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The American Cancer Society: A Case Study

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Cancer is defined by The American Cancer Society (2015) as a compilation of diseases that consist of more than one hundred different types of cases. Each of these cases has something in common; that some of the cells in the body start to become abnormal and multiply uncontrollably. These affected cells have the capability to spread into nearby tissues and eventually affecting the whole body, causing serious illness and death.

Figure 1: How cancer starts (Cancer Council Australia, 2015)

The Cancer Council Australia (2015) states that cells which have cancerous characteristics (forms tumors, however leukemia is an exception) but do not transmit to other regions of the body are known as to be benign, i.e. the cells are not considered threatening.
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Individuals who consume tobacco products or who are often in the vicinity of second-hand smoke have an increased risk getting cancer as tobacco and second-hand smoke contains many substances that damage DNA.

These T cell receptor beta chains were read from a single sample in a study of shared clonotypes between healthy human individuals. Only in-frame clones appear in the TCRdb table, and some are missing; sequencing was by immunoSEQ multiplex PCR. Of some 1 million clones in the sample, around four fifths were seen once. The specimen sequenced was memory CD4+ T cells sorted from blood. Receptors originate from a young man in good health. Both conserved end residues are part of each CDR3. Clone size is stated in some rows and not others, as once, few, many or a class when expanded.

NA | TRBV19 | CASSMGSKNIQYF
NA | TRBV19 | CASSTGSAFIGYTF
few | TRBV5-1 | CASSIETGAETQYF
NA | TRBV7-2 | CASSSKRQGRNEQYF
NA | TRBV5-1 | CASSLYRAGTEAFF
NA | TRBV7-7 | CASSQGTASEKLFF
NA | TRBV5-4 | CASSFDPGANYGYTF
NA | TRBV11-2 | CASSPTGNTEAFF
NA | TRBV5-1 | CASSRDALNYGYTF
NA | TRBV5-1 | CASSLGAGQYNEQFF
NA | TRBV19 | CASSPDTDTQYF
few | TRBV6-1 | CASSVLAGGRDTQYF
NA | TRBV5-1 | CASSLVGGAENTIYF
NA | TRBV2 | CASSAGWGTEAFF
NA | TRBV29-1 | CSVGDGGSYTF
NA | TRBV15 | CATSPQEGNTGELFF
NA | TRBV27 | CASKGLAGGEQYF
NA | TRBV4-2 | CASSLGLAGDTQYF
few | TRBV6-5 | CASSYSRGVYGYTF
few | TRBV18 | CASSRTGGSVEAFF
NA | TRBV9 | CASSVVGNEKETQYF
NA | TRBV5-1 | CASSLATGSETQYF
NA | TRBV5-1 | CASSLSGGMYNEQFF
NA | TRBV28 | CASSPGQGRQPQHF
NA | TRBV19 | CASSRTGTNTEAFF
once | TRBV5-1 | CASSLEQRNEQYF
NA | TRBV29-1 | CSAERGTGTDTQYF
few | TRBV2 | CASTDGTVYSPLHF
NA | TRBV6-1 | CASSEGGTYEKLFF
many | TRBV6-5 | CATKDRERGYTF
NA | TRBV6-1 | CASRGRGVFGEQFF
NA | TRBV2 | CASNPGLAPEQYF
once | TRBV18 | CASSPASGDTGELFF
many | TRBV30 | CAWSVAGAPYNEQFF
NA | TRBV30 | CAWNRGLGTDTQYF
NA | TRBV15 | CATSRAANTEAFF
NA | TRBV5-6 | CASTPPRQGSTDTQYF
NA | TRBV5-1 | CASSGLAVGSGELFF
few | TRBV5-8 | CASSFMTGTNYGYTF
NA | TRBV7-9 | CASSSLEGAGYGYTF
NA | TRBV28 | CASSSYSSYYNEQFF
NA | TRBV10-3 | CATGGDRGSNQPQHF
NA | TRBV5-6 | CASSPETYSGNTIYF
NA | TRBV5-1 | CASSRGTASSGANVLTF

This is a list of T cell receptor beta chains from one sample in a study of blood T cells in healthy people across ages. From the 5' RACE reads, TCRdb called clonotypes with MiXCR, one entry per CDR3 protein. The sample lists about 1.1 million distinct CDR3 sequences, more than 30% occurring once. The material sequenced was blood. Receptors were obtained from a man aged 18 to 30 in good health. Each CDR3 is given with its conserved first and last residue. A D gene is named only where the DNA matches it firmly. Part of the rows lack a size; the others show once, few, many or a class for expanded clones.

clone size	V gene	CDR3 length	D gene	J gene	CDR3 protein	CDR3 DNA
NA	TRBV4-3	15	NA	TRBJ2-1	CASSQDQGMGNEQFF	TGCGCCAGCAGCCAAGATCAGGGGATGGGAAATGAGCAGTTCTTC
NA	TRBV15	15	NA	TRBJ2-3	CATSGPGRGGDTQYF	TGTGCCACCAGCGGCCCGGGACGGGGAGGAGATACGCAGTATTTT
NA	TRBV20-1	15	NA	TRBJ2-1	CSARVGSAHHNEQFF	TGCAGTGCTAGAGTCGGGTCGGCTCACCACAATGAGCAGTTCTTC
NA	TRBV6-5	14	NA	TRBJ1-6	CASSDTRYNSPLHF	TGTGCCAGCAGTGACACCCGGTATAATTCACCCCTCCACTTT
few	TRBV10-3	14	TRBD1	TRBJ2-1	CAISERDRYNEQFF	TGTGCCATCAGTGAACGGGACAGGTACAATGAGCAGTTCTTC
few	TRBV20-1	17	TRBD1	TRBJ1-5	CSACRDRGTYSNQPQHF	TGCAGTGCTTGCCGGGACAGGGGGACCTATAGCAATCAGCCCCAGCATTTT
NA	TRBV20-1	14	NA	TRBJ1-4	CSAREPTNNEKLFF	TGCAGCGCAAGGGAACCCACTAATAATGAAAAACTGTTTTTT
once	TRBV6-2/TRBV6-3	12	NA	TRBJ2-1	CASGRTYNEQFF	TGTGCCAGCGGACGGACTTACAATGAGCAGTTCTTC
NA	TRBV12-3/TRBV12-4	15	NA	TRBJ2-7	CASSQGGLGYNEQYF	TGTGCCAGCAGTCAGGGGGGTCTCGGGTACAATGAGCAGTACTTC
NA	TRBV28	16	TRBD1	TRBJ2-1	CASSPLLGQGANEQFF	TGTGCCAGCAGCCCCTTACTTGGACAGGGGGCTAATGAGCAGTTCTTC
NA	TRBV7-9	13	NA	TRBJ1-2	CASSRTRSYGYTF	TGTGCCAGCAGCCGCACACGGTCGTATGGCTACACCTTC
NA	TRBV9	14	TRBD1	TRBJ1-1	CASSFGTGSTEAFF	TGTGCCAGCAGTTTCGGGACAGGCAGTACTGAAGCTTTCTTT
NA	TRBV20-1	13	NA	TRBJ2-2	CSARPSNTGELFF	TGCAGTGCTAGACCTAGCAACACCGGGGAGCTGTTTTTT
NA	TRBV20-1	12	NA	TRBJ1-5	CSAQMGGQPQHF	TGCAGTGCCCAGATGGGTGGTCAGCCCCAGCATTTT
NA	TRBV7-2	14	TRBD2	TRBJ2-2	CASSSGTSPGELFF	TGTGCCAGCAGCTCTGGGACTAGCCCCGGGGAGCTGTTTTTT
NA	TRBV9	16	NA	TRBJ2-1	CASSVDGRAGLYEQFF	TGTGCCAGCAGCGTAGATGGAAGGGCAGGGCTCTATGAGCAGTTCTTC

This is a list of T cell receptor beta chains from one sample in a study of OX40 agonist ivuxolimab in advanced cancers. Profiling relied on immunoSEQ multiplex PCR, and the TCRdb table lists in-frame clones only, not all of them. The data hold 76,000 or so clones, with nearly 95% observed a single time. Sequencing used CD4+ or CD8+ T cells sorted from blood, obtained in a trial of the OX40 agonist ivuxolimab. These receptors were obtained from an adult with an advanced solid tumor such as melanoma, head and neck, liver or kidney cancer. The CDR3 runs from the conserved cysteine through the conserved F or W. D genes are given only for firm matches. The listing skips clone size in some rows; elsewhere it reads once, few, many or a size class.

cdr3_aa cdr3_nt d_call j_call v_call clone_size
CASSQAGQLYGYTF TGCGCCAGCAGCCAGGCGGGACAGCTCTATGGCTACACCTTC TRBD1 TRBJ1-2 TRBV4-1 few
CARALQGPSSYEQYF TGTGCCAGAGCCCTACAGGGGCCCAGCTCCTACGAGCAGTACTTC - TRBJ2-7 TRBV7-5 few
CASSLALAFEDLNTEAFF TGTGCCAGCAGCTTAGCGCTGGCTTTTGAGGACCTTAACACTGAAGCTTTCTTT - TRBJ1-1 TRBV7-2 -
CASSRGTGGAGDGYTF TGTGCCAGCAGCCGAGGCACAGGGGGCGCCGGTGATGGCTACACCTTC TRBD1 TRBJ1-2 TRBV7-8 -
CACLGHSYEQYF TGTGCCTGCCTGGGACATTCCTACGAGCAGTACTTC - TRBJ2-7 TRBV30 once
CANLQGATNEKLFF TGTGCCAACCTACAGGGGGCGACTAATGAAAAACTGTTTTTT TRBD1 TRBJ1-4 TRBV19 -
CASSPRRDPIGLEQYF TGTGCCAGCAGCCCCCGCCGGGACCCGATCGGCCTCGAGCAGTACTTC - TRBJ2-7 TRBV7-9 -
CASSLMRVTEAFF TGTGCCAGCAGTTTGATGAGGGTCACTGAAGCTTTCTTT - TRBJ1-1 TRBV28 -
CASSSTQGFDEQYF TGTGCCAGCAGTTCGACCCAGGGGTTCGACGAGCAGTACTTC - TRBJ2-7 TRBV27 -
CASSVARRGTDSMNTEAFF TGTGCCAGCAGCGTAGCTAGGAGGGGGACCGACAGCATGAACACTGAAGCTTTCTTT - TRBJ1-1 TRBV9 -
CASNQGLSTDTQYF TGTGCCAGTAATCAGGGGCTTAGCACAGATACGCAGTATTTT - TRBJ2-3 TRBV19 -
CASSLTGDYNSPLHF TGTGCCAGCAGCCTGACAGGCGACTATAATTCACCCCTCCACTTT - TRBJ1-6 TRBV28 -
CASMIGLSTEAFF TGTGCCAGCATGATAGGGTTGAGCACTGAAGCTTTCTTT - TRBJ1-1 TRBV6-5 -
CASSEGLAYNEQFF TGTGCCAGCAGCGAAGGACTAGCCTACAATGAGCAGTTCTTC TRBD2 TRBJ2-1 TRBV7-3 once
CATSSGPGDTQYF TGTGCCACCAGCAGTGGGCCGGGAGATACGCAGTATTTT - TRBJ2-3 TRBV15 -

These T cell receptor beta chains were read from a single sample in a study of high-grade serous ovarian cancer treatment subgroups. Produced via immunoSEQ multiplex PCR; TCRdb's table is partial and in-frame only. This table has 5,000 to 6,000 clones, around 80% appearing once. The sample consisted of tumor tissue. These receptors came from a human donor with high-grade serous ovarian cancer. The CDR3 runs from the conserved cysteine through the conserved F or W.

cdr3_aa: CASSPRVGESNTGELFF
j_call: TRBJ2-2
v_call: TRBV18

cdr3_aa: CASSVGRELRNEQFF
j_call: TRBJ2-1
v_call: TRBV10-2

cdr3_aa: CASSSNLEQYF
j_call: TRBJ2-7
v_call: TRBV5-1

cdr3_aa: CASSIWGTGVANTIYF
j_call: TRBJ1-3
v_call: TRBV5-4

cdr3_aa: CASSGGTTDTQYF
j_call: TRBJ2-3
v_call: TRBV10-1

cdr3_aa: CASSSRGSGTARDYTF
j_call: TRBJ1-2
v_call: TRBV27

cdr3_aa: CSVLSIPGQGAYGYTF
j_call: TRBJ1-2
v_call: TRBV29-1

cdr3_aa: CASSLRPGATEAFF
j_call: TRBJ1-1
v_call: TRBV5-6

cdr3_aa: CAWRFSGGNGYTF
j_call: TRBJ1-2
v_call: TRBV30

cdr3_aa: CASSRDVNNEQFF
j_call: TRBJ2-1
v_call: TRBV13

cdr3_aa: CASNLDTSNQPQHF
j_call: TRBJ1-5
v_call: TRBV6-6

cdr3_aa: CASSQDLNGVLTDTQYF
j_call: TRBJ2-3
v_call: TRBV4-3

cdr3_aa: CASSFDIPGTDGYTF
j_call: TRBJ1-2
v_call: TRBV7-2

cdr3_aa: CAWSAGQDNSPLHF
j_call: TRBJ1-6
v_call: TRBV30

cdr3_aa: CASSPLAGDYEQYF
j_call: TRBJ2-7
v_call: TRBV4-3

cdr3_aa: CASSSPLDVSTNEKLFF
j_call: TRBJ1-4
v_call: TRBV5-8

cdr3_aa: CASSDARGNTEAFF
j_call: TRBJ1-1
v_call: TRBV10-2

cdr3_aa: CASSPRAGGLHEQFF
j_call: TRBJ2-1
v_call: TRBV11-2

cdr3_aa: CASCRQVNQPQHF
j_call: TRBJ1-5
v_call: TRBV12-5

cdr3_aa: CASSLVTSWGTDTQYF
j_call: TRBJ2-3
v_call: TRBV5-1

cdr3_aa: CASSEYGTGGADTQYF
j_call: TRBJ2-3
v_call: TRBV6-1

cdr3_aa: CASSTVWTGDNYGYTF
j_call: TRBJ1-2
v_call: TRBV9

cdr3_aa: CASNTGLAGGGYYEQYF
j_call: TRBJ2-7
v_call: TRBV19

The World Health Organization has reported alcohol as a Group 1 carcinogen stating, "There is sufficient evidence for the carcinogenicity of alcoholic beverages in humans. …Alcoholic beverages are carcinogenic to humans." The risk is higher when individuals consume more, and it is even higher for those who consume alcohol and tobacco. It is safer to only drink in moderate amounts, meaning up to one drink per day for females and up to two drinks per day for male.

Roughly 35% of cancer deaths are linked to obesity, diet, and physical inactivity. In the United States, obesity is linked with the development of many cases of cancer and is a factor in about 17% of all cancer deaths. Physical inactivity is believed to contribute to cancer risk not only through its effect on body weight but also through negative effects on immune system and endocrine system. Diets that are low in vegetables, fruits and whole grains, and high in processed or red meats are also linked with a number of
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